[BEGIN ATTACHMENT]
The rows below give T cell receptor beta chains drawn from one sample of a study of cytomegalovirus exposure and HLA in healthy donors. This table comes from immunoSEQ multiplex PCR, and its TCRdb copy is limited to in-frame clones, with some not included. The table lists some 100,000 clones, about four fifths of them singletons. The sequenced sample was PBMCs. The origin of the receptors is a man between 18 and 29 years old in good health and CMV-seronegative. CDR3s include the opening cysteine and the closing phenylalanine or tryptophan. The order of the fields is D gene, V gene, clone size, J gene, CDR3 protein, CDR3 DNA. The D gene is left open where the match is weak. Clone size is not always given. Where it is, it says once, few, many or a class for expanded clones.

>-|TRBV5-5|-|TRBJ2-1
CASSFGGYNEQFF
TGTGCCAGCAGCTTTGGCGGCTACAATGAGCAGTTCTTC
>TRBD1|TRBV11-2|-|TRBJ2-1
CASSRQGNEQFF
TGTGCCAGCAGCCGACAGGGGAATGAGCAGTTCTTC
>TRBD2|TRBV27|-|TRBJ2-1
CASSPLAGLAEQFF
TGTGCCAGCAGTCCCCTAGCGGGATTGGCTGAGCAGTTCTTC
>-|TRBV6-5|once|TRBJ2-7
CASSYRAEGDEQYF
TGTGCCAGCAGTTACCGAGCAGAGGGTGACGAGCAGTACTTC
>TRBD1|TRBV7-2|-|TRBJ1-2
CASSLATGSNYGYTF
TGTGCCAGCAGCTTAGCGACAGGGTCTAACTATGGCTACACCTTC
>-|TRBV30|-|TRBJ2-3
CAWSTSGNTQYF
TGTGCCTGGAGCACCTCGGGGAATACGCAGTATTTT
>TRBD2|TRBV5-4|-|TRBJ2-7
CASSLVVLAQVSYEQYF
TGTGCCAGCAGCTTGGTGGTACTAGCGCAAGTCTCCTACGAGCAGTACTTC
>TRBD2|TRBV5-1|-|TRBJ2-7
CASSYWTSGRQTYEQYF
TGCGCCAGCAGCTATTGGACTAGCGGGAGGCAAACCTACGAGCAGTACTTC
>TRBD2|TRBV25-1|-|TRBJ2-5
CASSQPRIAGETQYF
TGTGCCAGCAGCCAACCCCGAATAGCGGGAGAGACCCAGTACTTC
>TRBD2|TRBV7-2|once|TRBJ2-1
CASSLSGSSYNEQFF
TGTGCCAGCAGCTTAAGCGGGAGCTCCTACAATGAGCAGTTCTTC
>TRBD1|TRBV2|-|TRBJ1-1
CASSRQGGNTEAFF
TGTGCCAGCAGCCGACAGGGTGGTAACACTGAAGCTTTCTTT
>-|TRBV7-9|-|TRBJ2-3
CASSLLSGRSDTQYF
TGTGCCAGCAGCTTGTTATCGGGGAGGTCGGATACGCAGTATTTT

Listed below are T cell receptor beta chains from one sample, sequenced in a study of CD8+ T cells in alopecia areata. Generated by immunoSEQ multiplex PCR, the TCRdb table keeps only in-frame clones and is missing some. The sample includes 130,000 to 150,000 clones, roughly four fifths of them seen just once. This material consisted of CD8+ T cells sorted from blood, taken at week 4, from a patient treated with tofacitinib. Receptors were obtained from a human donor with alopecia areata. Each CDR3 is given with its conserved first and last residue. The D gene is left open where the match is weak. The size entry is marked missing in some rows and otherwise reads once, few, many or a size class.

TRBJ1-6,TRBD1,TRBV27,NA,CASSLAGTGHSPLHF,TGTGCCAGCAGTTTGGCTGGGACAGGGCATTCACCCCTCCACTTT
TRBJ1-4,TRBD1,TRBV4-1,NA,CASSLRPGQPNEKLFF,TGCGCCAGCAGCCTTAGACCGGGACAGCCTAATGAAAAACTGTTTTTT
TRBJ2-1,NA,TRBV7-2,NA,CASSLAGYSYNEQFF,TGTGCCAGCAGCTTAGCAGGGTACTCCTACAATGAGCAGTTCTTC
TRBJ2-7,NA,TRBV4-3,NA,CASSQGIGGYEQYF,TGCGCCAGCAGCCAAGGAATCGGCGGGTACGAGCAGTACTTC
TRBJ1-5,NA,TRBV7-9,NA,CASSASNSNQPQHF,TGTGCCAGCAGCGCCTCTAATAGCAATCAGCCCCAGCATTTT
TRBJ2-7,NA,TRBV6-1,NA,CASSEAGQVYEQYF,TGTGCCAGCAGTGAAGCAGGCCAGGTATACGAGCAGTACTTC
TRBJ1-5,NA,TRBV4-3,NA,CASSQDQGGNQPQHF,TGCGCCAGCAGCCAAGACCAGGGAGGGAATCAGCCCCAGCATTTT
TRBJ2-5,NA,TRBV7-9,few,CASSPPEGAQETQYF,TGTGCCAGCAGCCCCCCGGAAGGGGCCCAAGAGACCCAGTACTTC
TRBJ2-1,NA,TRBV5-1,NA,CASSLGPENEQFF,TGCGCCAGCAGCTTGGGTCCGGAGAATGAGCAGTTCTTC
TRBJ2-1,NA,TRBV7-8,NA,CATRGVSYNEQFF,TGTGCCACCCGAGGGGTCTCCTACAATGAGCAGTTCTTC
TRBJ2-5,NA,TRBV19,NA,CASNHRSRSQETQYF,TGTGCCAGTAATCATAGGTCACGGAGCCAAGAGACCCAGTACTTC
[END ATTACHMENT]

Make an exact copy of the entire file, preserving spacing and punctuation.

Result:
The rows below give T cell receptor beta chains drawn from one sample of a study of cytomegalovirus exposure and HLA in healthy donors. This table comes from immunoSEQ multiplex PCR, and its TCRdb copy is limited to in-frame clones, with some not included. The table lists some 100,000 clones, about four fifths of them singletons. The sequenced sample was PBMCs. The origin of the receptors is a man between 18 and 29 years old in good health and CMV-seronegative. CDR3s include the opening cysteine and the closing phenylalanine or tryptophan. The order of the fields is D gene, V gene, clone size, J gene, CDR3 protein, CDR3 DNA. The D gene is left open where the match is weak. Clone size is not always given. Where it is, it says once, few, many or a class for expanded clones.

>-|TRBV5-5|-|TRBJ2-1
CASSFGGYNEQFF
TGTGCCAGCAGCTTTGGCGGCTACAATGAGCAGTTCTTC
>TRBD1|TRBV11-2|-|TRBJ2-1
CASSRQGNEQFF
TGTGCCAGCAGCCGACAGGGGAATGAGCAGTTCTTC
>TRBD2|TRBV27|-|TRBJ2-1
CASSPLAGLAEQFF
TGTGCCAGCAGTCCCCTAGCGGGATTGGCTGAGCAGTTCTTC
>-|TRBV6-5|once|TRBJ2-7
CASSYRAEGDEQYF
TGTGCCAGCAGTTACCGAGCAGAGGGTGACGAGCAGTACTTC
>TRBD1|TRBV7-2|-|TRBJ1-2
CASSLATGSNYGYTF
TGTGCCAGCAGCTTAGCGACAGGGTCTAACTATGGCTACACCTTC
>-|TRBV30|-|TRBJ2-3
CAWSTSGNTQYF
TGTGCCTGGAGCACCTCGGGGAATACGCAGTATTTT
>TRBD2|TRBV5-4|-|TRBJ2-7
CASSLVVLAQVSYEQYF
TGTGCCAGCAGCTTGGTGGTACTAGCGCAAGTCTCCTACGAGCAGTACTTC
>TRBD2|TRBV5-1|-|TRBJ2-7
CASSYWTSGRQTYEQYF
TGCGCCAGCAGCTATTGGACTAGCGGGAGGCAAACCTACGAGCAGTACTTC
>TRBD2|TRBV25-1|-|TRBJ2-5
CASSQPRIAGETQYF
TGTGCCAGCAGCCAACCCCGAATAGCGGGAGAGACCCAGTACTTC
>TRBD2|TRBV7-2|once|TRBJ2-1
CASSLSGSSYNEQFF
TGTGCCAGCAGCTTAAGCGGGAGCTCCTACAATGAGCAGTTCTTC
>TRBD1|TRBV2|-|TRBJ1-1
CASSRQGGNTEAFF
TGTGCCAGCAGCCGACAGGGTGGTAACACTGAAGCTTTCTTT
>-|TRBV7-9|-|TRBJ2-3
CASSLLSGRSDTQYF
TGTGCCAGCAGCTTGTTATCGGGGAGGTCGGATACGCAGTATTTT

Listed below are T cell receptor beta chains from one sample, sequenced in a study of CD8+ T cells in alopecia areata. Generated by immunoSEQ multiplex PCR, the TCRdb table keeps only in-frame clones and is missing some. The sample includes 130,000 to 150,000 clones, roughly four fifths of them seen just once. This material consisted of CD8+ T cells sorted from blood, taken at week 4, from a patient treated with tofacitinib. Receptors were obtained from a human donor with alopecia areata. Each CDR3 is given with its conserved first and last residue. The D gene is left open where the match is weak. The size entry is marked missing in some rows and otherwise reads once, few, many or a size class.

TRBJ1-6,TRBD1,TRBV27,NA,CASSLAGTGHSPLHF,TGTGCCAGCAGTTTGGCTGGGACAGGGCATTCACCCCTCCACTTT
TRBJ1-4,TRBD1,TRBV4-1,NA,CASSLRPGQPNEKLFF,TGCGCCAGCAGCCTTAGACCGGGACAGCCTAATGAAAAACTGTTTTTT
TRBJ2-1,NA,TRBV7-2,NA,CASSLAGYSYNEQFF,TGTGCCAGCAGCTTAGCAGGGTACTCCTACAATGAGCAGTTCTTC
TRBJ2-7,NA,TRBV4-3,NA,CASSQGIGGYEQYF,TGCGCCAGCAGCCAAGGAATCGGCGGGTACGAGCAGTACTTC
TRBJ1-5,NA,TRBV7-9,NA,CASSASNSNQPQHF,TGTGCCAGCAGCGCCTCTAATAGCAATCAGCCCCAGCATTTT
TRBJ2-7,NA,TRBV6-1,NA,CASSEAGQVYEQYF,TGTGCCAGCAGTGAAGCAGGCCAGGTATACGAGCAGTACTTC
TRBJ1-5,NA,TRBV4-3,NA,CASSQDQGGNQPQHF,TGCGCCAGCAGCCAAGACCAGGGAGGGAATCAGCCCCAGCATTTT
TRBJ2-5,NA,TRBV7-9,few,CASSPPEGAQETQYF,TGTGCCAGCAGCCCCCCGGAAGGGGCCCAAGAGACCCAGTACTTC
TRBJ2-1,NA,TRBV5-1,NA,CASSLGPENEQFF,TGCGCCAGCAGCTTGGGTCCGGAGAATGAGCAGTTCTTC
TRBJ2-1,NA,TRBV7-8,NA,CATRGVSYNEQFF,TGTGCCACCCGAGGGGTCTCCTACAATGAGCAGTTCTTC
TRBJ2-5,NA,TRBV19,NA,CASNHRSRSQETQYF,TGTGCCAGTAATCATAGGTCACGGAGCCAAGAGACCCAGTACTTC